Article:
Detroit school board ramps up battle over Lansing DPS rescue plan

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Detroit's school board ramps up its fight against Governor Rick Snyder with a big meeting downtown.

Not only are they trying to block the state's latest takeover plans in DPS, they want the community to "stand up" against all state intervention - and have a long list of demands.

At this point in the fight it is mainly a grass roots effort by Detroit's elected school board members who no longer have any official power to oversee the district.

With their attorney Tom Bleakley, they filed a lawsuit this week in the court of appeals to in hopes of getting an injunction and stopping the bailout plan for DPS.

President Lamar Lemon says during his time on the job, he has requested checks and balances from the governor, Department of Treasury, and the emergency manager.

"We want to see the books," said Lamar Lemon.  "We've asked repeatedly for seven years. We have not been able to get any clarity as to the state of the finances. And remember, the primary reason the state is here is to rectify the financial emergency."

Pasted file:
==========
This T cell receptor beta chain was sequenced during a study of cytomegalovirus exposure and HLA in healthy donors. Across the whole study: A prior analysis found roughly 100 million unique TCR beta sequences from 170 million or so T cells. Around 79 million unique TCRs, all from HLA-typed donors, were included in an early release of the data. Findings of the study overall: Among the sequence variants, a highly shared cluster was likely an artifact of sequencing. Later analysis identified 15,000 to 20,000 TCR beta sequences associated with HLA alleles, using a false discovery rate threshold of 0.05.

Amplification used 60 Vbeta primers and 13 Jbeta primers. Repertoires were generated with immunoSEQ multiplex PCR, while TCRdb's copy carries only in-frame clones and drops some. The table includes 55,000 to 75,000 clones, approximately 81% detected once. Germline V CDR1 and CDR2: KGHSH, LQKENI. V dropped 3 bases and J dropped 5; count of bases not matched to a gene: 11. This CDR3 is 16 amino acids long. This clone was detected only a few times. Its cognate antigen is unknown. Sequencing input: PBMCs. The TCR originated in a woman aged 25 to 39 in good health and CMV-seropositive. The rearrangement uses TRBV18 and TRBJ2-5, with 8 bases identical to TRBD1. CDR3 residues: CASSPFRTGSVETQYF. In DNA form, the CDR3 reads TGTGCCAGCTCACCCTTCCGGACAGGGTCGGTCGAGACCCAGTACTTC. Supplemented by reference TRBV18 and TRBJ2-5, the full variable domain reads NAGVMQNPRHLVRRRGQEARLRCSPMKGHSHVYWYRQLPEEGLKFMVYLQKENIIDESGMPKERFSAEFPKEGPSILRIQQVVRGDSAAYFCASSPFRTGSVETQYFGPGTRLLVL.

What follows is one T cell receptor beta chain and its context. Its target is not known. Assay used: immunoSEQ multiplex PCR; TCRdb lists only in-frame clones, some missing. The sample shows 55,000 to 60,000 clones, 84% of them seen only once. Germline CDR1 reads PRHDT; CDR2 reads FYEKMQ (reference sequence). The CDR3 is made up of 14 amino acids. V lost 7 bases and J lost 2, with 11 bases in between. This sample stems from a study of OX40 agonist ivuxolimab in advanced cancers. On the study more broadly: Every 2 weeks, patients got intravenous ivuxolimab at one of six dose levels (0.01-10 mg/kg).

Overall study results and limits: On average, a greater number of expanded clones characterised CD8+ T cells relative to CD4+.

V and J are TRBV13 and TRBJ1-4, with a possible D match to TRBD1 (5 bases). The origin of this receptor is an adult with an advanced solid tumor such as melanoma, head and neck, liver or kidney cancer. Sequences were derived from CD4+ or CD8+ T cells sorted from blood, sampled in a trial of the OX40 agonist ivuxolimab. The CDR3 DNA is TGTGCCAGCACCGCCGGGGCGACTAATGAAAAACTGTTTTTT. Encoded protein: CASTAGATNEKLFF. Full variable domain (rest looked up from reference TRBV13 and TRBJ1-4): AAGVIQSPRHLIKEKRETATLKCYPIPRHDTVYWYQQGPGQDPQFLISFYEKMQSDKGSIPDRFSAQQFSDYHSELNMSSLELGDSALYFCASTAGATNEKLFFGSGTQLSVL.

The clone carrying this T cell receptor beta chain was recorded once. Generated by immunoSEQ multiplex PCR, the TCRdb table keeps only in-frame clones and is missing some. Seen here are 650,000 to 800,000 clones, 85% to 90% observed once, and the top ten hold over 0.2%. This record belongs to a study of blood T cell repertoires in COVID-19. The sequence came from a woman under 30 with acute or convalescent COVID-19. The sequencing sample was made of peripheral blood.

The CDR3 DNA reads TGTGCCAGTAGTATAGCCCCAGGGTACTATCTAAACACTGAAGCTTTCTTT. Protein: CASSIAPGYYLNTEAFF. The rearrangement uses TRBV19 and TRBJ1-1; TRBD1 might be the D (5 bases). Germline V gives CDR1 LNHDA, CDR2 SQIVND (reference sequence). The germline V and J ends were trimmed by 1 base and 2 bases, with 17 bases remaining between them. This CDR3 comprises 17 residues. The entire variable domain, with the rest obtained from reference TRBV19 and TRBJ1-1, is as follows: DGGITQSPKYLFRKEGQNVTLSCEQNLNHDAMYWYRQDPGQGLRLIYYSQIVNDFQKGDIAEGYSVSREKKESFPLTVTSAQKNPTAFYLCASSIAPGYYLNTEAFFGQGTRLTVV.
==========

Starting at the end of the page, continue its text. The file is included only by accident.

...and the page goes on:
They also want all local power returned back to Detroit.

"We have been harmed since 1999 when the state first took over DPS," said Wanda Akilah Redmon, school board member. "The state closed more than half of the schools in our city and left them vacant. As a result, they were vandalized, and many of the schools were open, abandoned and dangerous."

"We are asking that our schools be returned and we are also asking that we have the same rights to govern our school districts as all the white districts in the state," said Elenna Herrada, school board member.

Attorney Tom Bleakley said that under the new act, Detroit would be the only district in the state where teachers would not have to be certified.

"Why subject them to unqualified teachers," he said. "Uncertified means unqualified because they haven't had the sufficient training to teach these kids."

The board members also want it to be only one school district in the city of Detroit. With the lawsuit filed, they're now waiting to have their day in court.

We contacted the governor's office, a spokesman would only say "We are confident the legislation meets all constitutional requirements, beyond that, we don't comment on pending lawsuits."